Thrombolytic agents such as alteplase and reteplase can help to dissolve blood clots and restore blood flow to the heart. Beta-blockers such as metoprolol and atenolol can reduce the workload on the heart and decrease the risk of further damage to the heart muscle. ACE inhibitors such as lisinopril and enalapril can help to dilate blood vessels and reduce blood pressure, while statins such as atorvastatin and rosuvastatin can reduce cholesterol levels and the risk of further cardiovascular events.


The therapeutic use of these drugs is based on their ability to improve blood flow to the heart, reduce the risk of complications, and improve overall outcomes for patients with myocardial infarction.

  1. Learning Outcome:


  • Briefly discuss the life-threatening complications of myocardial infarction.


Myocardial infarction (MI) can lead to several life-threatening complications, including arrhythmias, heart failure, cardiogenic shock, and cardiac arrest.


Arrhythmias such as ventricular tachycardia and ventricular fibrillation can occur due to the disruption of the normal electrical conduction system of the heart. These arrhythmias can be life-threatening and require immediate medical intervention.


Heart failure can occur when the heart is unable to pump blood effectively due to damage to the heart muscle. This can lead to fluid buildup in the lungs and other tissues, causing difficulty breathing and other symptoms.


Cardiogenic shock can occur when the heart is unable to pump enough blood to meet the body’s needs, leading to a decrease in blood pressure and other symptoms. This can be a life-threatening complication that requires immediate medical attention.


Cardiac arrest can occur when the heart stops beating altogether, leading to a loss of consciousness and cessation of breathing. This is a medical emergency that requires immediate cardiopulmonary resuscitation (CPR) and defibrillation.

  1. Learning Outcome:


  • Describe the concept of early revascularization as a mean to salvage myocardium.


Early revascularization is a strategy used to salvage myocardium in patients with acute myocardial infarction (AMI). The goal of early revascularization is to restore blood flow to the heart as quickly as possible, minimizing the amount of damage to the heart muscle.


Early revascularization can be achieved through two main approaches: percutaneous coronary intervention (PCI) and coronary artery bypass grafting (CABG). PCI involves the use of a catheter to open blocked arteries and restore blood flow to the heart. CABG involves the use of a surgical procedure to bypass blocked arteries and restore blood flow to the heart.


The benefits of early revascularization include a reduction in mortality, a decreased risk of complications such as heart failure and cardiogenic shock, and an improvement in overall outcomes for patients with AMI.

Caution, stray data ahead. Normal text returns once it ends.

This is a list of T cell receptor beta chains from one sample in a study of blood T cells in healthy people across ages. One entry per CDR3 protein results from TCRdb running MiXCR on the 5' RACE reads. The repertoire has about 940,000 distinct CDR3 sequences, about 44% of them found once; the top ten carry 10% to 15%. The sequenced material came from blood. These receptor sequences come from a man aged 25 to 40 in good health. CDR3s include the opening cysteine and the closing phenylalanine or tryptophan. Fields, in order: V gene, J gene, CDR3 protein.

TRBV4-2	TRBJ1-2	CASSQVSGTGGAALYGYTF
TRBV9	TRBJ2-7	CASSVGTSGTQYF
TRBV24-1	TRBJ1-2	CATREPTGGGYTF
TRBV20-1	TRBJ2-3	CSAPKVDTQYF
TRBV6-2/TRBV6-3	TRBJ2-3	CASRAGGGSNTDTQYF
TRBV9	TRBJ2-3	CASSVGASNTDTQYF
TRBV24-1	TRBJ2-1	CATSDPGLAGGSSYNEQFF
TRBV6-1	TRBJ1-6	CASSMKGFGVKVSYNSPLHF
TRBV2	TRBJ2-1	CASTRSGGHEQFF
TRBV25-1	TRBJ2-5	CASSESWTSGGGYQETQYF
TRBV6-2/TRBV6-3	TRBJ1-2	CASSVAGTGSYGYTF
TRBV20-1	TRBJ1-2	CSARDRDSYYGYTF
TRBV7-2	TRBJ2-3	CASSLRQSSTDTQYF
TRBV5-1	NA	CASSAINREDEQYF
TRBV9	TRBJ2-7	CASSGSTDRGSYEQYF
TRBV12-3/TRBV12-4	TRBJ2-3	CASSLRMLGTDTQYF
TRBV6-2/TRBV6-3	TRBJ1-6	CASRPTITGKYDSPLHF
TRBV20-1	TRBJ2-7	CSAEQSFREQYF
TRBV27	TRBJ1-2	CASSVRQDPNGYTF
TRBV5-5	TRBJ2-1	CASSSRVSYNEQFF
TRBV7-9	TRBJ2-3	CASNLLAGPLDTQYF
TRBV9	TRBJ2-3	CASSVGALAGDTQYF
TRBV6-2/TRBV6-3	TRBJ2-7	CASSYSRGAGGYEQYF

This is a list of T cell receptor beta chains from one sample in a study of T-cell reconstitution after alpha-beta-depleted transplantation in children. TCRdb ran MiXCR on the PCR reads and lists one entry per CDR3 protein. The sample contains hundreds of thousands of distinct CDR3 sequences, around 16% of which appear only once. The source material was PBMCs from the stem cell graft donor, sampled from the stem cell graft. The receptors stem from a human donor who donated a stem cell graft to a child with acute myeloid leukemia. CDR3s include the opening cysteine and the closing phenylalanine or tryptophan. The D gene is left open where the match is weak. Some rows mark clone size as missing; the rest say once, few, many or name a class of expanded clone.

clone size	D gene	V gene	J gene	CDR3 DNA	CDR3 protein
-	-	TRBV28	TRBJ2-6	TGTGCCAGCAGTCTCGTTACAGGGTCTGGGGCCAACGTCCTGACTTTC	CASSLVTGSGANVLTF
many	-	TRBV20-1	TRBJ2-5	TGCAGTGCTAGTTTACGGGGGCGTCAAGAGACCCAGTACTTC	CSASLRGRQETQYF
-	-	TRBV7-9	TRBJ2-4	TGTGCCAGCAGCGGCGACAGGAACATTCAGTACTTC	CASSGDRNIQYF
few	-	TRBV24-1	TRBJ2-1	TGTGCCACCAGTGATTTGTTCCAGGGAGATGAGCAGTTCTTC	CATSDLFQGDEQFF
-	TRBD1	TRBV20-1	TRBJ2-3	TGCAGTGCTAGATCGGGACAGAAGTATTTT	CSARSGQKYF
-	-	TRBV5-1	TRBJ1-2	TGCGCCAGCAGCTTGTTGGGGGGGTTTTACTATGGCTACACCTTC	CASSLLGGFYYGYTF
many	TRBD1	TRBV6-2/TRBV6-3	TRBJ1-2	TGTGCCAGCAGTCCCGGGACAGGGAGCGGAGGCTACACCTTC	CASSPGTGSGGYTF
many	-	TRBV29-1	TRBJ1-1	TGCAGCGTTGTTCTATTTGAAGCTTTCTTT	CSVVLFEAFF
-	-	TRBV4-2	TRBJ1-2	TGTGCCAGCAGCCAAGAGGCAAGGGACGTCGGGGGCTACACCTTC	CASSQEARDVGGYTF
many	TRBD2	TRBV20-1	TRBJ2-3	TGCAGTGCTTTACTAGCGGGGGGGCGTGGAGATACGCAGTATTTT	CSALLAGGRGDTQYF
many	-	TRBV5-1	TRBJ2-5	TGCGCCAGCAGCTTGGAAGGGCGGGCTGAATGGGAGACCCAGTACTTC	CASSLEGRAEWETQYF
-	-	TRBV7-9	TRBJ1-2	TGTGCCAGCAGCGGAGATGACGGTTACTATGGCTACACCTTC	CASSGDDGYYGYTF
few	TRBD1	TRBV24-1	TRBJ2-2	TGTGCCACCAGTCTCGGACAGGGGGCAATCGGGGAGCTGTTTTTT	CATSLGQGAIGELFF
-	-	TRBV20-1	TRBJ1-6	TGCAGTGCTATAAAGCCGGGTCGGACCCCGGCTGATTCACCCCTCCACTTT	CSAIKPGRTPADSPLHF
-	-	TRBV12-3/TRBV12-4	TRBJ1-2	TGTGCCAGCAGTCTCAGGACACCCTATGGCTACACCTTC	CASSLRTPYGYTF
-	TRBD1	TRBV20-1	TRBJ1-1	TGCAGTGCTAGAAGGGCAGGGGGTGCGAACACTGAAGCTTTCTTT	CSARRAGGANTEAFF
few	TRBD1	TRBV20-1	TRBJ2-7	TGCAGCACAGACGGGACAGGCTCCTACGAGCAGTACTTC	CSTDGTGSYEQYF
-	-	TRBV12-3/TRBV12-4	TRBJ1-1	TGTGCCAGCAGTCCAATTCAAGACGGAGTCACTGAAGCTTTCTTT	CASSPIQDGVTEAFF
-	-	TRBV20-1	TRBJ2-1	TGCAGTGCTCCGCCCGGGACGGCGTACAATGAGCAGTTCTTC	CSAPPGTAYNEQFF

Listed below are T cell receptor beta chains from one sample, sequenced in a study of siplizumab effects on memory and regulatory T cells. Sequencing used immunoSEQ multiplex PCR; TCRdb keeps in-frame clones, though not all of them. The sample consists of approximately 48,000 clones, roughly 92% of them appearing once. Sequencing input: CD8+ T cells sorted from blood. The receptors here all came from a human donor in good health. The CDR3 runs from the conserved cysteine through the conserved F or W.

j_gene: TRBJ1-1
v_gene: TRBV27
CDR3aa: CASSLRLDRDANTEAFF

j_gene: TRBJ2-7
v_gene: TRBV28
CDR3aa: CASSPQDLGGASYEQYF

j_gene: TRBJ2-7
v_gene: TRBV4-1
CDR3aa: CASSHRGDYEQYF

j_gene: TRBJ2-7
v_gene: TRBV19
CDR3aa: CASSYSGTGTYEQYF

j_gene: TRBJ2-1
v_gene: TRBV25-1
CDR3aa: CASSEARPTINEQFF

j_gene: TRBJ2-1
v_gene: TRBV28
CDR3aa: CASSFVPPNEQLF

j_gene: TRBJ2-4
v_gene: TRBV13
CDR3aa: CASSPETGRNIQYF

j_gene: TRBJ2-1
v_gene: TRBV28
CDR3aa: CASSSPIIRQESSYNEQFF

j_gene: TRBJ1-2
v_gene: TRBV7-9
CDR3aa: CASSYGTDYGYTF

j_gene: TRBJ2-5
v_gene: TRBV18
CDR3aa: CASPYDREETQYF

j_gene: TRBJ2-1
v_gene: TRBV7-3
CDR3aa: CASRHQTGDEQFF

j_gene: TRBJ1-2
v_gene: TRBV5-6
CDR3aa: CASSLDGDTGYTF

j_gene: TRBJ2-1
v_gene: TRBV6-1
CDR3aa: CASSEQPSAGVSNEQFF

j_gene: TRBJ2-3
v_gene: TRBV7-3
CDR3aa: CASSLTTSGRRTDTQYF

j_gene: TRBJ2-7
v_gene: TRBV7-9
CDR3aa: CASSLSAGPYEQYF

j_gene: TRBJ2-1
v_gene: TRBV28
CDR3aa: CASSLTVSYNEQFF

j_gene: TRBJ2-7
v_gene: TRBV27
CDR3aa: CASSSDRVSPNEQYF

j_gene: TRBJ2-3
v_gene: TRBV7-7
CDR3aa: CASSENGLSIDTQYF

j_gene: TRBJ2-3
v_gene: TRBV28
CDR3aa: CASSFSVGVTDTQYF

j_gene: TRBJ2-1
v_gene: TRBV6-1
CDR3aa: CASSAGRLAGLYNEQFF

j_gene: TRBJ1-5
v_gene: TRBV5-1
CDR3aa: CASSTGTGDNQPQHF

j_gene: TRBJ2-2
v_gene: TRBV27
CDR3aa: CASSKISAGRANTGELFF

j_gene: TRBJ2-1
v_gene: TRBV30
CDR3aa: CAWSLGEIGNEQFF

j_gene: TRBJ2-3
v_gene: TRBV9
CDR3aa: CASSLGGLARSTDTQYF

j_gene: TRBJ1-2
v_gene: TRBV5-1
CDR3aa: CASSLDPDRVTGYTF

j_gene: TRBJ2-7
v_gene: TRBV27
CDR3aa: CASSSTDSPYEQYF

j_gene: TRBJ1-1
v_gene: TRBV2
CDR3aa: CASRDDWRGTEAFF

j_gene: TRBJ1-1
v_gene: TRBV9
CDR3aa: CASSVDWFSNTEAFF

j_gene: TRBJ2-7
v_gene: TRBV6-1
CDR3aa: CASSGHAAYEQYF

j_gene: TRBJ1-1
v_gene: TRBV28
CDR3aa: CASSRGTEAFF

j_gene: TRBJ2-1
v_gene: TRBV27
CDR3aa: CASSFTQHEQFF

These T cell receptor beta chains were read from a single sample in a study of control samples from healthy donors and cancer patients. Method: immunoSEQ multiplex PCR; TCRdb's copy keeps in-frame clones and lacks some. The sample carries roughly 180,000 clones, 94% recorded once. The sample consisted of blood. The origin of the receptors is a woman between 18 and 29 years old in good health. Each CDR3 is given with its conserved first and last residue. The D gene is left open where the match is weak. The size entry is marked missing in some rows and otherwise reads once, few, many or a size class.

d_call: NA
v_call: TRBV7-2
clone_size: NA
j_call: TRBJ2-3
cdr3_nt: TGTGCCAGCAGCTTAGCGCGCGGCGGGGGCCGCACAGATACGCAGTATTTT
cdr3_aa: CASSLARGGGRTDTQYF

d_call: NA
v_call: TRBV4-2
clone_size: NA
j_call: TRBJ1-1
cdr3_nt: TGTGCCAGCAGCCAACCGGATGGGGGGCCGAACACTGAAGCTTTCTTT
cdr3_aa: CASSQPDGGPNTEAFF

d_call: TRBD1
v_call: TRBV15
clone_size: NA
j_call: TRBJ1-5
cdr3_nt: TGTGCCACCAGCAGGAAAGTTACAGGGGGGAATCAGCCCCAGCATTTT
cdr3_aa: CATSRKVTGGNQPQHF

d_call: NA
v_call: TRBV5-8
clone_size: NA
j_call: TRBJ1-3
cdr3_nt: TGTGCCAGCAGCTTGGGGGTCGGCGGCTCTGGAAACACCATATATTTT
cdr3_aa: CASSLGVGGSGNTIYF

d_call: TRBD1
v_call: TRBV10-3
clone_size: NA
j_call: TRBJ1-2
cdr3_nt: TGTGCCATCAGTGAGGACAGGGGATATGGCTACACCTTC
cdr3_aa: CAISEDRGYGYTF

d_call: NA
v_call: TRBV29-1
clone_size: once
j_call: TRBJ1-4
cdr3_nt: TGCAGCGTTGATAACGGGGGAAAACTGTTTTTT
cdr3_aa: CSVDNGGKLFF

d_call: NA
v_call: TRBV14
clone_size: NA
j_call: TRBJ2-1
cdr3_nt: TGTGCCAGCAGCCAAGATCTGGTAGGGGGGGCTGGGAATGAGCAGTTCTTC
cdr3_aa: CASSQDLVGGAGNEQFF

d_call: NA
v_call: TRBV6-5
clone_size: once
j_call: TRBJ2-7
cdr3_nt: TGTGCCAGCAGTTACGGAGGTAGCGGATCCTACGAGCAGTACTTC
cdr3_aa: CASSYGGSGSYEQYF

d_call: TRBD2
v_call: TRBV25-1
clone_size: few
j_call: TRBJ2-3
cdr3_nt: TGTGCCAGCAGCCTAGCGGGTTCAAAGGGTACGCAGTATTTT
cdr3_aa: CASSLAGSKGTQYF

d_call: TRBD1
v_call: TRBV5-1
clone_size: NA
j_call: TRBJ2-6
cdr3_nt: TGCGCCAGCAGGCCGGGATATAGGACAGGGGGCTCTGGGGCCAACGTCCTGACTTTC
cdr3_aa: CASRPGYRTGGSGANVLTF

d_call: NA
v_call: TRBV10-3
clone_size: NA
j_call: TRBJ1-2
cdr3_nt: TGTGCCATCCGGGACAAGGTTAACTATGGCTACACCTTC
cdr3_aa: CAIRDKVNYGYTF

1. Learning Outcome:


  • Illustrate the role of biological and behavioural factors in the pathogenesis of coronary artery disease.


Coronary artery disease (CAD) is a complex disease with multifactorial causes. Biological factors, including genetics, inflammation, and metabolic disorders, can contribute to the development and progression of CAD. Behavioral factors, including diet, physical activity, and smoking, can also play a significant role.


Genetics can influence the development of CAD by affecting lipid metabolism, inflammation, and blood clotting. Inflammatory disorders such as rheumatoid arthritis and systemic lupus erythematosus have also been associated with an increased risk of CAD.


Metabolic disorders such as diabetes and obesity can also contribute to the development of CAD by promoting insulin resistance and dyslipidemia. Dyslipidemia, characterized by elevated levels of LDL cholesterol and triglycerides and decreased levels of HDL cholesterol, can lead to the buildup of plaque in the arteries.


Behavioral factors such as diet and physical activity can also play a significant role in the development of CAD. A diet high in saturated and trans fats, salt, and sugar can increase the risk of dyslipidemia and inflammation, while a diet high in fruits, vegetables, and whole grains can reduce the risk.


Physical activity can also help to reduce the risk of CAD by promoting weight loss, improving lipid metabolism and blood pressure, and reducing inflammation. Smoking is a major risk factor for CAD, as it can promote inflammation, reduce oxygen delivery to the heart, and increase the risk of blood clots.

  1. Learning Outcome:


  • Prepare an individual and population-level strategy to prevent the onset of coronary artery disease.


Preventing the onset of CAD requires a comprehensive approach that addresses both biological and behavioral factors. At the individual level, strategies can include maintaining a healthy diet, engaging in regular physical activity, quitting smoking, and managing chronic conditions such as diabetes and hypertension.


Population-level strategies can include promoting healthy lifestyle behaviors through public health campaigns, implementing policies to reduce salt and sugar intake, and providing access to healthy food and physical activity options. Screening programs can also be implemented to identify individuals at high risk of CAD, allowing for early intervention and treatment.


Other strategies include the use of medications such as statins and antiplatelet agents to reduce the risk of CAD in high-risk individuals, and the use of cardiac rehabilitation programs to improve outcomes for patients with CAD.